Family members of Americans detained abroad to demonstrate in front of White House
By Jennifer Hansler, CNN
(CNN) -- Nineteen family members of Americans unlawfully detained abroad will take part in a day of activism in front of the White House Wednesday in the hope of securing a meeting with President Joe Biden that could lead to their loved ones returning home.
Alexandra Forseth, whose father and uncle are part of the so-called CITGO 6 -- five of whom remain in Venezuela -- told CNN family members of Americans detained in Venezuela, Rwanda, Iran, Afghanistan and Russia are expected to participate, both in person and virtually, in Wednesday's event at Lafayette Park. The father and sister of Trevor Reed, who was freed from Russian detention in a prisoner exchange last week, will also be there.
Reed's release threw a spotlight on Paul Whelan, a US citizen and former Marine who has been in Russian custody since 2018 for espionage charges, which he has consistently and vehemently denied. Whelan, who was convicted and sentenced in June 2020 to 16 years in prison, has questioned why he was left behind in the deal that freed Reed.
Whelan's sister, Elizabeth, told CNN that she had spoken with Secretary of State Antony Blinken on Saturday. Elizabeth Whelan said she was "deeply appreciative of the call" and had "shared the distress the Whelan family felt when we found out that Paul was left behind in Russia."
"Secretary Blinken assured me that obtaining the release of Paul Whelan remains a priority," she said, but "exactly how that effort is going was not shared on the call."
A senior State Department official confirmed that Blinken and Elizabeth Whelan had spoken over the weekend but did not share details about their call.
Forseth, one of the leaders of the day of activism, said the idea for the event came together prior to Reed's release but that it was like "lighter fluid" for the families.
Forseth said there is a feeling among the families of detainees that the administration's hostage diplomacy policy is "completely reactive," and the administration is not going to make decisions on their loved ones' cases "unless we make a stink, and then it just so happened that the Reeds proved our case."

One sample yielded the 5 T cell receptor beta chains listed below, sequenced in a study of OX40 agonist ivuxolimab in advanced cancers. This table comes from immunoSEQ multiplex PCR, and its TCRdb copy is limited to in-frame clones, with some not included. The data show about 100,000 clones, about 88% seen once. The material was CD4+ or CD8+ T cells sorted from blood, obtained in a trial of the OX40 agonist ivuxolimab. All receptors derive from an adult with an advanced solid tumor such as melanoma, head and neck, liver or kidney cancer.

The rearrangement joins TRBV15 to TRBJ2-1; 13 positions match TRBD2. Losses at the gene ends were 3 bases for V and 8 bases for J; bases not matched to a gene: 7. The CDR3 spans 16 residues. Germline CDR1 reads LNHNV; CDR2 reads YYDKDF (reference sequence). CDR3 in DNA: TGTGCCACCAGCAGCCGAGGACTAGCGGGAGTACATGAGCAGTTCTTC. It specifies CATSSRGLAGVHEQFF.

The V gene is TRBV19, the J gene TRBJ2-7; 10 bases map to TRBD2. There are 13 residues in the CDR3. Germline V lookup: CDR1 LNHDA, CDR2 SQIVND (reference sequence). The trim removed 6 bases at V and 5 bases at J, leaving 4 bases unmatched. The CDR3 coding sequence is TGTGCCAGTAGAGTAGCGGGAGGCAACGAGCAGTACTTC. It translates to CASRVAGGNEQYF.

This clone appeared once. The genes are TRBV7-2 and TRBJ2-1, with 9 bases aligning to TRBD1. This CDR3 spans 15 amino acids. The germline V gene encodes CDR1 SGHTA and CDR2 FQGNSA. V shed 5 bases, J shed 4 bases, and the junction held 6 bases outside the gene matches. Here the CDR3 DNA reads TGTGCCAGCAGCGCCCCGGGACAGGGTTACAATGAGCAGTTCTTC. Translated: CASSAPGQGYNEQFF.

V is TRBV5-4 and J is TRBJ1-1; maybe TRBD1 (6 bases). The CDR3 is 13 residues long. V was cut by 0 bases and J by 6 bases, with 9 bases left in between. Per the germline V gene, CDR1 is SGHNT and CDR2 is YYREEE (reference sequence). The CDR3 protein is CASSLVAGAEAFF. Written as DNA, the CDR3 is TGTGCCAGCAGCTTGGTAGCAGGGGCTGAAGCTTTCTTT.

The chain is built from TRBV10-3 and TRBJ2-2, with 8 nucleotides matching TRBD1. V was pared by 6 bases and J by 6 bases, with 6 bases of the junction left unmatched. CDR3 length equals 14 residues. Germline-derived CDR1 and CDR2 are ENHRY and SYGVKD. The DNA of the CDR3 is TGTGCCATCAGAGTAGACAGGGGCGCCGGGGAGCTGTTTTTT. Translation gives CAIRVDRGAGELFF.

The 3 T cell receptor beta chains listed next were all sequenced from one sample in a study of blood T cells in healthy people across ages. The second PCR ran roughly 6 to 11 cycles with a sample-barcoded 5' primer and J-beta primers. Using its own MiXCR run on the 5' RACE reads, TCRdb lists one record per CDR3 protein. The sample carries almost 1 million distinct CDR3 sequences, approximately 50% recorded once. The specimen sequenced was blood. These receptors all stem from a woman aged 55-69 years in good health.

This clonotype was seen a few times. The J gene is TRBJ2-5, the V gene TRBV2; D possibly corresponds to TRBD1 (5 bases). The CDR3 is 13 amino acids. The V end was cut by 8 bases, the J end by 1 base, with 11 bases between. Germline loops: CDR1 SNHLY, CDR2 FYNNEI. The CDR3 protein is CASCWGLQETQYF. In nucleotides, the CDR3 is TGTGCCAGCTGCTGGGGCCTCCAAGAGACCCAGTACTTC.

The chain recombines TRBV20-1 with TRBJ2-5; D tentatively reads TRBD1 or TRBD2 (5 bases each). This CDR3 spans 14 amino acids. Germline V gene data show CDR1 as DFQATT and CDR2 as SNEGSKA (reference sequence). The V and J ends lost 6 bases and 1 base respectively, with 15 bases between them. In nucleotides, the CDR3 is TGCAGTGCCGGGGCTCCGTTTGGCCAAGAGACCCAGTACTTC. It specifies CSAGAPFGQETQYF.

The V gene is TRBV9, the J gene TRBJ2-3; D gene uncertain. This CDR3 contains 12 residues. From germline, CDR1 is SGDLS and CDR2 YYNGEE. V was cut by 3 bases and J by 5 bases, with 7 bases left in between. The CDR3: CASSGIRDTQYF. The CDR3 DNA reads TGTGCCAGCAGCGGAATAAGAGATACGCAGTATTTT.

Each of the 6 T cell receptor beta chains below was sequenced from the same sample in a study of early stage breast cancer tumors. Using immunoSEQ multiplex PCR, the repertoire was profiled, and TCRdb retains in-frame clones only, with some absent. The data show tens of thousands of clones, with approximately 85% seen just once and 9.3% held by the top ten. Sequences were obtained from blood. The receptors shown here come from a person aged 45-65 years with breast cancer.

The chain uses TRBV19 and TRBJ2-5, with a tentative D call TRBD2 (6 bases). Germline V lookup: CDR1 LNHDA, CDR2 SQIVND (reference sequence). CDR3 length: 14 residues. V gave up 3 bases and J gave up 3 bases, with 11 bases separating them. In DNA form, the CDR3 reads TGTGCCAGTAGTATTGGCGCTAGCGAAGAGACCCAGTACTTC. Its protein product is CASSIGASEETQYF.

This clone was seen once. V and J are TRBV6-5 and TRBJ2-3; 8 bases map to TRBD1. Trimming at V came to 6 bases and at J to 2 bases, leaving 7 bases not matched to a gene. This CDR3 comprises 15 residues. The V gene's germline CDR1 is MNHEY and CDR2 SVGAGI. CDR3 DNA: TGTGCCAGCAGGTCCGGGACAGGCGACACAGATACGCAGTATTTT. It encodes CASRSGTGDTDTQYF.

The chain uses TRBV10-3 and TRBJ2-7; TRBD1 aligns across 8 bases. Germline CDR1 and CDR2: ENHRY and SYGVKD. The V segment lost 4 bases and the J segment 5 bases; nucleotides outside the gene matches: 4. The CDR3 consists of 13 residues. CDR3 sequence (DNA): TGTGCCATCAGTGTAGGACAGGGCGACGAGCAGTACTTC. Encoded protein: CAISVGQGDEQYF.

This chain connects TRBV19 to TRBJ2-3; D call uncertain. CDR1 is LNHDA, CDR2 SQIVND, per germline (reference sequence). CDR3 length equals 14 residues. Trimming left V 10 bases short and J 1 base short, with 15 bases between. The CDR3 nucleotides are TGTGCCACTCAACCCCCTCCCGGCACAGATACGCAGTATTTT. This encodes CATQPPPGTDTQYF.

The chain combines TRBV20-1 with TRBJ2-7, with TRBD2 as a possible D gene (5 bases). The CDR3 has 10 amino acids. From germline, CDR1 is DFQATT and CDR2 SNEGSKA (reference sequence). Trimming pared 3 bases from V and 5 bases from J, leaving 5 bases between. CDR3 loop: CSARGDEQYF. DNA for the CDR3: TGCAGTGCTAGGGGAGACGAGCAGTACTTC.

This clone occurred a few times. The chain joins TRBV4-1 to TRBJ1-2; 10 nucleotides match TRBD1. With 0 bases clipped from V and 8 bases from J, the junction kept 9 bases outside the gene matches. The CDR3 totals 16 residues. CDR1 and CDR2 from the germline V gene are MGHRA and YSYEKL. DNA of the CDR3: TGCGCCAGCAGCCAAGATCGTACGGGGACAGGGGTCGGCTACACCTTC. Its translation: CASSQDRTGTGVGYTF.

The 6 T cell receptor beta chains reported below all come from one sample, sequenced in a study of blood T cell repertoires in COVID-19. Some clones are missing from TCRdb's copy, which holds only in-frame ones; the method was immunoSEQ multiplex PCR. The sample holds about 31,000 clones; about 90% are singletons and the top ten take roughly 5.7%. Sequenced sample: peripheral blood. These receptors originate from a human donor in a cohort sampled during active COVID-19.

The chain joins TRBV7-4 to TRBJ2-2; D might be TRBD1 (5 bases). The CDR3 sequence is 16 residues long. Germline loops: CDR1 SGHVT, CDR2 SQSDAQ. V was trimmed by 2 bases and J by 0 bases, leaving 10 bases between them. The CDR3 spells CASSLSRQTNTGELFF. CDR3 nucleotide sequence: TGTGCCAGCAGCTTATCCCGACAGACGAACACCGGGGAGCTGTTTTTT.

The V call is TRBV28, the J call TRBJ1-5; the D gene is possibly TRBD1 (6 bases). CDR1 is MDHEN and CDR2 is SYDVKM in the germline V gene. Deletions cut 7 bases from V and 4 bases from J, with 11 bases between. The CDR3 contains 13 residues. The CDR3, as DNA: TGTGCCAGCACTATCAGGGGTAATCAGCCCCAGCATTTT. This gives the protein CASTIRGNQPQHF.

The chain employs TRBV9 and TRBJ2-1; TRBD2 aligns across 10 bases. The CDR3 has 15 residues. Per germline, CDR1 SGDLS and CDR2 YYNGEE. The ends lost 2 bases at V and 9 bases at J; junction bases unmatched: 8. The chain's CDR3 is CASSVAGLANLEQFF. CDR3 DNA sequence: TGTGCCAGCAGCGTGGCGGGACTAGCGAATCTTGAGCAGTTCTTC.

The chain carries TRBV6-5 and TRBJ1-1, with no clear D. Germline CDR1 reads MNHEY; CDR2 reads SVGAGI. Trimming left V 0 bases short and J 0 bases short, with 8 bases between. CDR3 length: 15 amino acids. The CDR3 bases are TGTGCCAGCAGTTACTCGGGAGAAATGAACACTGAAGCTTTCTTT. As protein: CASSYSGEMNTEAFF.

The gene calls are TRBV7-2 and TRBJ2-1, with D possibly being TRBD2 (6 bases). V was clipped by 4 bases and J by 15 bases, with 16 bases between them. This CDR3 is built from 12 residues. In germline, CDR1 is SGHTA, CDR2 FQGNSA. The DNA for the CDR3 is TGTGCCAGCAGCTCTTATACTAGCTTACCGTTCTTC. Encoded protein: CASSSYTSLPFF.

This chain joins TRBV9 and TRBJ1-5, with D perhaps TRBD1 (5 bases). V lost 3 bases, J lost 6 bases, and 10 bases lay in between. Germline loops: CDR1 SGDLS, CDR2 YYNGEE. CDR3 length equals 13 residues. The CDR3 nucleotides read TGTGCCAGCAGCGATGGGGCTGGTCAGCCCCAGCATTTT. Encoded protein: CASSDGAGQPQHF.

"We've been siloed, but we're all in a very similar situation where we feel that there are decisions to be made that could directly improve our cases, or bring people home, all of the above, and it's just getting stopped, not getting to Biden, and then the only people that are getting results are the people that screamed loud enough in the rain to get Biden's attention," he said.
Paula and Joey Reed met with Biden following an extensive public pressure campaign. On Monday, Biden said he would meet with the parents of Austin Tice, an American journalist was kidnapped in Syria in 2012.
Calling theirs an "inclusive but focused campaign," Forseth said the families aim to get the public to think of these not as individual cases, but rather as a pattern and "an injustice and the government needs to actually care and do something about it."
The Biden administration has said it is working to secure the release of Americans who are unlawfully detained abroad.
"We on the President's team will keep working these issues until they're home, just as the President has pledged that we'll do," a senior administration official told reporter's during a briefing about Reed's release.
This story has been updated with further developments Monday.
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